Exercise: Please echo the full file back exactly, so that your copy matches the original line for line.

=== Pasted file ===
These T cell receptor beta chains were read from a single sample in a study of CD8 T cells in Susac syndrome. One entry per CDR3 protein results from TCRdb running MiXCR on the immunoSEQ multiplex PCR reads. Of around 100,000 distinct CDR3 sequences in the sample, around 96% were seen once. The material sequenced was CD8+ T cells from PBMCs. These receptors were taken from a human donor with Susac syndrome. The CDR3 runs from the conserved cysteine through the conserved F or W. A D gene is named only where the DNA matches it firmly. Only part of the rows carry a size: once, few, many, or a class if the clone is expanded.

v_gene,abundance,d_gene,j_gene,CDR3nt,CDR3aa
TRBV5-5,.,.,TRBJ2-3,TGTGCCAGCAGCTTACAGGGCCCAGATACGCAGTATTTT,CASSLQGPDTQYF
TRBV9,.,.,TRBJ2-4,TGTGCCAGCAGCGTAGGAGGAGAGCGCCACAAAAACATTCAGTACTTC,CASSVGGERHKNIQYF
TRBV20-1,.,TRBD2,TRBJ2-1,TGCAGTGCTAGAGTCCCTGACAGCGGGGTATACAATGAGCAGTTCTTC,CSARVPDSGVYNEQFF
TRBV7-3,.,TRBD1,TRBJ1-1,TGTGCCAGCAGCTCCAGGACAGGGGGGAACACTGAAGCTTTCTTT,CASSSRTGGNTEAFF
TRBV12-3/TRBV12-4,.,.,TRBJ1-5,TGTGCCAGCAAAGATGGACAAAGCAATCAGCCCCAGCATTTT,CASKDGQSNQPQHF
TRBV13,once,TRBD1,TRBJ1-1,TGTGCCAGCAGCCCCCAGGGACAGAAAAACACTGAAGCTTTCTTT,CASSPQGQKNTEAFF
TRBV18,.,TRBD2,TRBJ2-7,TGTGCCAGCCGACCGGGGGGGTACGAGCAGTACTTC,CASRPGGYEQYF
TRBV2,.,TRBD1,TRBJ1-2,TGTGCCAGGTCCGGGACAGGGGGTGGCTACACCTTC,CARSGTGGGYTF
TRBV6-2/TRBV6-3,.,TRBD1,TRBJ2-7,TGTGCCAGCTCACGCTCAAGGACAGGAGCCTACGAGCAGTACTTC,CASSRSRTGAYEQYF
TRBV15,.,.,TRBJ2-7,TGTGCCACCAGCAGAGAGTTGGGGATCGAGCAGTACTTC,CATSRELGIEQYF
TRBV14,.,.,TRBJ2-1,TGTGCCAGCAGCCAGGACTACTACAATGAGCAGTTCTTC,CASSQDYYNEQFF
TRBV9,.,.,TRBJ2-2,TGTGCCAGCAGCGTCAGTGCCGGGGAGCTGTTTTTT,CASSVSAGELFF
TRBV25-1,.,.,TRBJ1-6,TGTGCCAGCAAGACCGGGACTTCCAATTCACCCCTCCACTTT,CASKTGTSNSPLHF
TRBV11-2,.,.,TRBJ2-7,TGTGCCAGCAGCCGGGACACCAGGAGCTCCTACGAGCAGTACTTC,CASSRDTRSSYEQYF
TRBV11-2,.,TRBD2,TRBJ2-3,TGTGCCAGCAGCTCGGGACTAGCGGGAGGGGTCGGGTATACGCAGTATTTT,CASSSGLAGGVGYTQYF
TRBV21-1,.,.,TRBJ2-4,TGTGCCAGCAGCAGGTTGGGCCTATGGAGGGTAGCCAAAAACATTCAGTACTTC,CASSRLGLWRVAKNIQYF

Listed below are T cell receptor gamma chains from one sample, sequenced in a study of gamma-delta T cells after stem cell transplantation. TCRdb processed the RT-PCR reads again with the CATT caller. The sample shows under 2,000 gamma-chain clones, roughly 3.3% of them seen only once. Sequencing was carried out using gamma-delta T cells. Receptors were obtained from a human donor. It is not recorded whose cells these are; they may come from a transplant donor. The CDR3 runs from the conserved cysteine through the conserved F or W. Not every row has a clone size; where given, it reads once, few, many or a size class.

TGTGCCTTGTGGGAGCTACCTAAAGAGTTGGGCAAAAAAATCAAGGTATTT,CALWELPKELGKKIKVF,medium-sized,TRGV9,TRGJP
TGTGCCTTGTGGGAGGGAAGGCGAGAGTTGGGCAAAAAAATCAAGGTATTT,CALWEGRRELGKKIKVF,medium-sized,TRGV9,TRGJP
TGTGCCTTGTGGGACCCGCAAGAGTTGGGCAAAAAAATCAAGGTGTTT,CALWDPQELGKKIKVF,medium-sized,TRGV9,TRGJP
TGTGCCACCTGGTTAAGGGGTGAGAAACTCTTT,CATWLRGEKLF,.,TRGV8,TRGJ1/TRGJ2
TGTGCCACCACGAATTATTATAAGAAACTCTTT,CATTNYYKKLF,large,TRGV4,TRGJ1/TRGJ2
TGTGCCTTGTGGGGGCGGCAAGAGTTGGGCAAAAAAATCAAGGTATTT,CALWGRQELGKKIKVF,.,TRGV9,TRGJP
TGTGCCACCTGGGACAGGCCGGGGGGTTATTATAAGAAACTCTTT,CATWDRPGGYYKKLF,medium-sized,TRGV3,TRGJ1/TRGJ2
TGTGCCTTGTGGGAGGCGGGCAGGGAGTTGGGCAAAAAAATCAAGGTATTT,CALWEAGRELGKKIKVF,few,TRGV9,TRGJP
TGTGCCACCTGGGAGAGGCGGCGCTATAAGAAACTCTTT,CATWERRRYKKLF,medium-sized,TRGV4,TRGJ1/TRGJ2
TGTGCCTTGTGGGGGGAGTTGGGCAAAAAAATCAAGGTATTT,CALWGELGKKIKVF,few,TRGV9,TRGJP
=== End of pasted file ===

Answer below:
These T cell receptor beta chains were read from a single sample in a study of CD8 T cells in Susac syndrome. One entry per CDR3 protein results from TCRdb running MiXCR on the immunoSEQ multiplex PCR reads. Of around 100,000 distinct CDR3 sequences in the sample, around 96% were seen once. The material sequenced was CD8+ T cells from PBMCs. These receptors were taken from a human donor with Susac syndrome. The CDR3 runs from the conserved cysteine through the conserved F or W. A D gene is named only where the DNA matches it firmly. Only part of the rows carry a size: once, few, many, or a class if the clone is expanded.

v_gene,abundance,d_gene,j_gene,CDR3nt,CDR3aa
TRBV5-5,.,.,TRBJ2-3,TGTGCCAGCAGCTTACAGGGCCCAGATACGCAGTATTTT,CASSLQGPDTQYF
TRBV9,.,.,TRBJ2-4,TGTGCCAGCAGCGTAGGAGGAGAGCGCCACAAAAACATTCAGTACTTC,CASSVGGERHKNIQYF
TRBV20-1,.,TRBD2,TRBJ2-1,TGCAGTGCTAGAGTCCCTGACAGCGGGGTATACAATGAGCAGTTCTTC,CSARVPDSGVYNEQFF
TRBV7-3,.,TRBD1,TRBJ1-1,TGTGCCAGCAGCTCCAGGACAGGGGGGAACACTGAAGCTTTCTTT,CASSSRTGGNTEAFF
TRBV12-3/TRBV12-4,.,.,TRBJ1-5,TGTGCCAGCAAAGATGGACAAAGCAATCAGCCCCAGCATTTT,CASKDGQSNQPQHF
TRBV13,once,TRBD1,TRBJ1-1,TGTGCCAGCAGCCCCCAGGGACAGAAAAACACTGAAGCTTTCTTT,CASSPQGQKNTEAFF
TRBV18,.,TRBD2,TRBJ2-7,TGTGCCAGCCGACCGGGGGGGTACGAGCAGTACTTC,CASRPGGYEQYF
TRBV2,.,TRBD1,TRBJ1-2,TGTGCCAGGTCCGGGACAGGGGGTGGCTACACCTTC,CARSGTGGGYTF
TRBV6-2/TRBV6-3,.,TRBD1,TRBJ2-7,TGTGCCAGCTCACGCTCAAGGACAGGAGCCTACGAGCAGTACTTC,CASSRSRTGAYEQYF
TRBV15,.,.,TRBJ2-7,TGTGCCACCAGCAGAGAGTTGGGGATCGAGCAGTACTTC,CATSRELGIEQYF
TRBV14,.,.,TRBJ2-1,TGTGCCAGCAGCCAGGACTACTACAATGAGCAGTTCTTC,CASSQDYYNEQFF
TRBV9,.,.,TRBJ2-2,TGTGCCAGCAGCGTCAGTGCCGGGGAGCTGTTTTTT,CASSVSAGELFF
TRBV25-1,.,.,TRBJ1-6,TGTGCCAGCAAGACCGGGACTTCCAATTCACCCCTCCACTTT,CASKTGTSNSPLHF
TRBV11-2,.,.,TRBJ2-7,TGTGCCAGCAGCCGGGACACCAGGAGCTCCTACGAGCAGTACTTC,CASSRDTRSSYEQYF
TRBV11-2,.,TRBD2,TRBJ2-3,TGTGCCAGCAGCTCGGGACTAGCGGGAGGGGTCGGGTATACGCAGTATTTT,CASSSGLAGGVGYTQYF
TRBV21-1,.,.,TRBJ2-4,TGTGCCAGCAGCAGGTTGGGCCTATGGAGGGTAGCCAAAAACATTCAGTACTTC,CASSRLGLWRVAKNIQYF

Listed below are T cell receptor gamma chains from one sample, sequenced in a study of gamma-delta T cells after stem cell transplantation. TCRdb processed the RT-PCR reads again with the CATT caller. The sample shows under 2,000 gamma-chain clones, roughly 3.3% of them seen only once. Sequencing was carried out using gamma-delta T cells. Receptors were obtained from a human donor. It is not recorded whose cells these are; they may come from a transplant donor. The CDR3 runs from the conserved cysteine through the conserved F or W. Not every row has a clone size; where given, it reads once, few, many or a size class.

TGTGCCTTGTGGGAGCTACCTAAAGAGTTGGGCAAAAAAATCAAGGTATTT,CALWELPKELGKKIKVF,medium-sized,TRGV9,TRGJP
TGTGCCTTGTGGGAGGGAAGGCGAGAGTTGGGCAAAAAAATCAAGGTATTT,CALWEGRRELGKKIKVF,medium-sized,TRGV9,TRGJP
TGTGCCTTGTGGGACCCGCAAGAGTTGGGCAAAAAAATCAAGGTGTTT,CALWDPQELGKKIKVF,medium-sized,TRGV9,TRGJP
TGTGCCACCTGGTTAAGGGGTGAGAAACTCTTT,CATWLRGEKLF,.,TRGV8,TRGJ1/TRGJ2
TGTGCCACCACGAATTATTATAAGAAACTCTTT,CATTNYYKKLF,large,TRGV4,TRGJ1/TRGJ2
TGTGCCTTGTGGGGGCGGCAAGAGTTGGGCAAAAAAATCAAGGTATTT,CALWGRQELGKKIKVF,.,TRGV9,TRGJP
TGTGCCACCTGGGACAGGCCGGGGGGTTATTATAAGAAACTCTTT,CATWDRPGGYYKKLF,medium-sized,TRGV3,TRGJ1/TRGJ2
TGTGCCTTGTGGGAGGCGGGCAGGGAGTTGGGCAAAAAAATCAAGGTATTT,CALWEAGRELGKKIKVF,few,TRGV9,TRGJP
TGTGCCACCTGGGAGAGGCGGCGCTATAAGAAACTCTTT,CATWERRRYKKLF,medium-sized,TRGV4,TRGJ1/TRGJ2
TGTGCCTTGTGGGGGGAGTTGGGCAAAAAAATCAAGGTATTT,CALWGELGKKIKVF,few,TRGV9,TRGJP